Horror is evolving as a genre. Although your local multiplex is still loaded with the usual contenders, look a bit closer and you’ll find the latest drama, thriller, or crime offering is closer to horror than you might expect. In this bi-weekly series, Joey Keogh presents a film not generally classified as horror and argues why it exhibits the qualities of a great flight flick, and therefore deserves the attention of fans as an example of Not Quite Horror. This week, it’s Jim Mickle’s Cold In July.
Most revenge movies follow a fairly simple formula. A life-altering event occurs, options are (momentarily) considered, revenge is decided upon and sought, and all hell, usually, breaks loose. Cold In July, the fourth feature from director Jim Mickle (Stake Land) is not your typical revenge movie. Actually, it’s not a typical movie in general.
Toying with elements of crime, revenge, buddy cop and horror movies, the flick features Dexter himself, Michael C. Hall, in the lead role, as a well-to-do family man living in rural Texas in the late eighties. After disturbing an intruder seemingly intent on robbing his home, Hall’s Richard accidentally shoots and kills the young man in cold blood, thereby incurring the wrath of his father, played by Sam Shepard.
If it all sounds a bit convoluted, well, it kind of is. Mickle has a great passion for, and understanding of, genre film-making, evident particularly in his superior take on We Are What We Are, which far outdid its predecessor. However, unlike that flick, or uneven vampire drama Stake Land, Cold In July attempts to mould several opposing elements together into a cohesive whole, to varying degrees of success.
Whether you find it irritating or interesting will depend on your propensity for gory, out-of-nowhere violence (the first scene sees Rich’s victim’s brains splattered across the wall) interspersed with splashes of buddy comedy specifically targeted at manly men (a road trip is embarked upon, involving the wearing of cowboy hats and lengthy discussions about loyalty and order).
The most shocking, borderline horror element of Cold In July–aside from a rough, blood-splattered standoff of a finale, is the introduction of a snuff video trade about midway through. Without giving too much away, it transpires that a related character has been creating the films for profit and, although Mickle cleverly doesn’t show us too much of the finished product, he gives us enough to connect the dots.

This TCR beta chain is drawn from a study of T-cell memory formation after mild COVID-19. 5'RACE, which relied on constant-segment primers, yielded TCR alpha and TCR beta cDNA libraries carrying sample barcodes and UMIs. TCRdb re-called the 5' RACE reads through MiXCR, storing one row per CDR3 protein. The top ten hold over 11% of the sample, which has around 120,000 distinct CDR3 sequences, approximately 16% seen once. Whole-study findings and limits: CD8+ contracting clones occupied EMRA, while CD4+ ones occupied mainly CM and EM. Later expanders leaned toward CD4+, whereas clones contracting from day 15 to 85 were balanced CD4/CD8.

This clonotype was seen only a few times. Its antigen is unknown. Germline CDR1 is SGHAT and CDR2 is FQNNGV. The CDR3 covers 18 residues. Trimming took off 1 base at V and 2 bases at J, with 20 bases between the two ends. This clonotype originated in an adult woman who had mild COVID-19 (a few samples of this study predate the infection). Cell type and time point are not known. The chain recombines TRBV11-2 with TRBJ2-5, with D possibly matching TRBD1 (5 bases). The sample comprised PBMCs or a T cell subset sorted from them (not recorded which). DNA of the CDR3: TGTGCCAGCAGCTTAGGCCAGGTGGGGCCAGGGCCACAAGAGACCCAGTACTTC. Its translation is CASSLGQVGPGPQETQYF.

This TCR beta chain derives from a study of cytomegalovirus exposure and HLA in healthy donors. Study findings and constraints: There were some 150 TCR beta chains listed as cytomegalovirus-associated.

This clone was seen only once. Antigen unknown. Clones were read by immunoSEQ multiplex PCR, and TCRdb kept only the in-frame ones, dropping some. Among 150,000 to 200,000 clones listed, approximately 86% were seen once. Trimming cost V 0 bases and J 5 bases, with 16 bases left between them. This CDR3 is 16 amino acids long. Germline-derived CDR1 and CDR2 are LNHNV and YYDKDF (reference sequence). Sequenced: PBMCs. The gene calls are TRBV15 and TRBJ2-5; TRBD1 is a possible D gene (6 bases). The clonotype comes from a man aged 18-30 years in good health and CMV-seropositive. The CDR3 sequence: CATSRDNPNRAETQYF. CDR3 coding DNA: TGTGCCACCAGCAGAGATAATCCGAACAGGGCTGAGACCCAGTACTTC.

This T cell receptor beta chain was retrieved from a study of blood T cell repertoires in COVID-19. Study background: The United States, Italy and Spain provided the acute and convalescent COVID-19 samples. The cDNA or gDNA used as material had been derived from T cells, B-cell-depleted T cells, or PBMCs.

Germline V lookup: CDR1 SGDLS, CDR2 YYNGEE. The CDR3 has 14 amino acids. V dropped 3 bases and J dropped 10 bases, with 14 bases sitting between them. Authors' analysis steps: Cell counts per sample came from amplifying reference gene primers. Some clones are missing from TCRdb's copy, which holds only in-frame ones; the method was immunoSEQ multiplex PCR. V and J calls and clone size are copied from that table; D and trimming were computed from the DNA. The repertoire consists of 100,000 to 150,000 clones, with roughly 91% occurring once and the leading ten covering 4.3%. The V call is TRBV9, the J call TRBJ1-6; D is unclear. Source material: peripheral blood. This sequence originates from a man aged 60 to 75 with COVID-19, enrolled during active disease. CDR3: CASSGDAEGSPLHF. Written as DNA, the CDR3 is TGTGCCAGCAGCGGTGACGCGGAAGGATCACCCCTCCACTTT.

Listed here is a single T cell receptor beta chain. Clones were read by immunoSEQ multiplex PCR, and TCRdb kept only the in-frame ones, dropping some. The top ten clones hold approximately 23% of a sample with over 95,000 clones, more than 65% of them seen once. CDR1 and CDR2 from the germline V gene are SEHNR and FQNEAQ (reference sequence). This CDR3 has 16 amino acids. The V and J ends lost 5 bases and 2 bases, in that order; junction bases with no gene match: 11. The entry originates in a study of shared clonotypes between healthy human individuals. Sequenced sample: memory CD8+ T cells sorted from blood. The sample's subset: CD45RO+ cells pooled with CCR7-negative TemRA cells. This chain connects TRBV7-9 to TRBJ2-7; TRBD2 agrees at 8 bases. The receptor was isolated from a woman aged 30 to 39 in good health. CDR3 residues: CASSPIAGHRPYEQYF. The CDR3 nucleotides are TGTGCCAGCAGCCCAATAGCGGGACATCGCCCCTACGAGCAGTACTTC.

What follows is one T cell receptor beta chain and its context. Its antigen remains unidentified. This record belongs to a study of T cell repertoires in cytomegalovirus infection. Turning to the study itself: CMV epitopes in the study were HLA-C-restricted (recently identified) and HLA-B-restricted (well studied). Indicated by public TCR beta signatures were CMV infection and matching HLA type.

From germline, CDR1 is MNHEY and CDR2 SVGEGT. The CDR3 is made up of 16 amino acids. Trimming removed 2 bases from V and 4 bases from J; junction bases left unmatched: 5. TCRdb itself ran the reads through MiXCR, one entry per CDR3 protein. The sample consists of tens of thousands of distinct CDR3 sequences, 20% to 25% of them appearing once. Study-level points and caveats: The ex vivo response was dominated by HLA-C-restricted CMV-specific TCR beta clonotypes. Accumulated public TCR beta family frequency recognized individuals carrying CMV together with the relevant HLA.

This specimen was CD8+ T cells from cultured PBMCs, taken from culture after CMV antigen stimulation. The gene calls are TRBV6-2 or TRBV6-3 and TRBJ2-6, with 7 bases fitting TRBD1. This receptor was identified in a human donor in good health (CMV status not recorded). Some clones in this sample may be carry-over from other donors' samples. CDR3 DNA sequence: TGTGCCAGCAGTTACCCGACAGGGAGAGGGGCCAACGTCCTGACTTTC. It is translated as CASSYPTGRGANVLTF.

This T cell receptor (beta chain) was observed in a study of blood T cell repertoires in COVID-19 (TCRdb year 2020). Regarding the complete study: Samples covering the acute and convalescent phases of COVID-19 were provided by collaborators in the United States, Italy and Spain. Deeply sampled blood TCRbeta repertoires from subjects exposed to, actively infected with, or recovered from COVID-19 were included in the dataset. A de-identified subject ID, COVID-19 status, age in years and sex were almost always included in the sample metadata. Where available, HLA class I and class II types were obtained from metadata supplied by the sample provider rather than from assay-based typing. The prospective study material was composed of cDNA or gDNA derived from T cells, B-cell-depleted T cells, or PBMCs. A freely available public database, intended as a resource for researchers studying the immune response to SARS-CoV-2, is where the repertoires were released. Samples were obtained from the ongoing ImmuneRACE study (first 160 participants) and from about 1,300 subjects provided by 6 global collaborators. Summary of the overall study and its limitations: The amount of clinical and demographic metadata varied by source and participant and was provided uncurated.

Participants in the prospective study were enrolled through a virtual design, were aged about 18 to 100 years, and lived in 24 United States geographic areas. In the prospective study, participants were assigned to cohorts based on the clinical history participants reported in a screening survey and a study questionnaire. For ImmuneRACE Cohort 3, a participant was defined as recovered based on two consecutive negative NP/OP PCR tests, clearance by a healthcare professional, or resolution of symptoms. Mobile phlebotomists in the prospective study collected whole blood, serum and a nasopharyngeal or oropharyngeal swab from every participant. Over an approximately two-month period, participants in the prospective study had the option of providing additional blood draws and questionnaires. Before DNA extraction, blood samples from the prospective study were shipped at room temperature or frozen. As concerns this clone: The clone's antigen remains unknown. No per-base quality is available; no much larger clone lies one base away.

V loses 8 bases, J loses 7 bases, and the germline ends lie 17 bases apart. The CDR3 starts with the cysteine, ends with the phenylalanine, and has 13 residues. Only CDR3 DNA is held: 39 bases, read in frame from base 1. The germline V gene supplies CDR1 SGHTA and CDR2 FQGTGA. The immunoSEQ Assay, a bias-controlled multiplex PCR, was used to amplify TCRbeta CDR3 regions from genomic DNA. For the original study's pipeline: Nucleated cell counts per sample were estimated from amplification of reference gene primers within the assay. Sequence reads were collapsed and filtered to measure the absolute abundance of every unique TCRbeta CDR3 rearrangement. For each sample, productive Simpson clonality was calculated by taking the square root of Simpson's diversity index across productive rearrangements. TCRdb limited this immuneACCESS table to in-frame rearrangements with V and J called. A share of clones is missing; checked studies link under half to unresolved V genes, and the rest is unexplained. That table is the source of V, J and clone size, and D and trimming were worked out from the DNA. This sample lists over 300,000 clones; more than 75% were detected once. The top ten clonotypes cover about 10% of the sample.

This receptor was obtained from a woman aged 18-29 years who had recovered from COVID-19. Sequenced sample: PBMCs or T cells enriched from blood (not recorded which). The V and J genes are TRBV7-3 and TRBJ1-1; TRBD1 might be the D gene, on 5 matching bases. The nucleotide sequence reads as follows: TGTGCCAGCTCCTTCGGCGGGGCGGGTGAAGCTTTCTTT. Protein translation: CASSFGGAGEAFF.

The violence is often explicit; bones crunching, a body being dug up, men shot left, right, and centre with blood spurting everywhere to alert the censors this is no PG-13 revenge thriller (if such a thing even exists–hopefully not). The final confrontation is bloody, intense and loaded with tension. This is a story about corruption in all its forms, and the final scenes detail how sometimes we cannot come back from the choices we make.
Cold In July was released around the same time as fellow Not Quite Horror alum, Blue Ruin, which has similar themes of revenge and regret. The mystery element is stronger here (though Blue Ruin also toyed with whom the real villains were), the film loading its relatively short run-time with plenty of fascinating twists and turns, while the sense of dread escalates slowly but surely the more secrets are revealed.
Mickle’s regular collaborator Jeff Grace’s spooky, Carpenter-esque score complements the atmosphere nicely, while fellow regular Ryan Samul’s cinematography is awash with moody reds and blues. The horror connection is nodded to, at one stage, also, with a trip to the drive-in to watch Night Of The Living Dead featuring as a major turning point in the investigation.
Cold In July starts off as straightforward revenge thriller but morphs into so much more. Proudly tough, strange and unyielding, one suspects its deepest, darkest pleasures will only be discovered upon repeat viewings.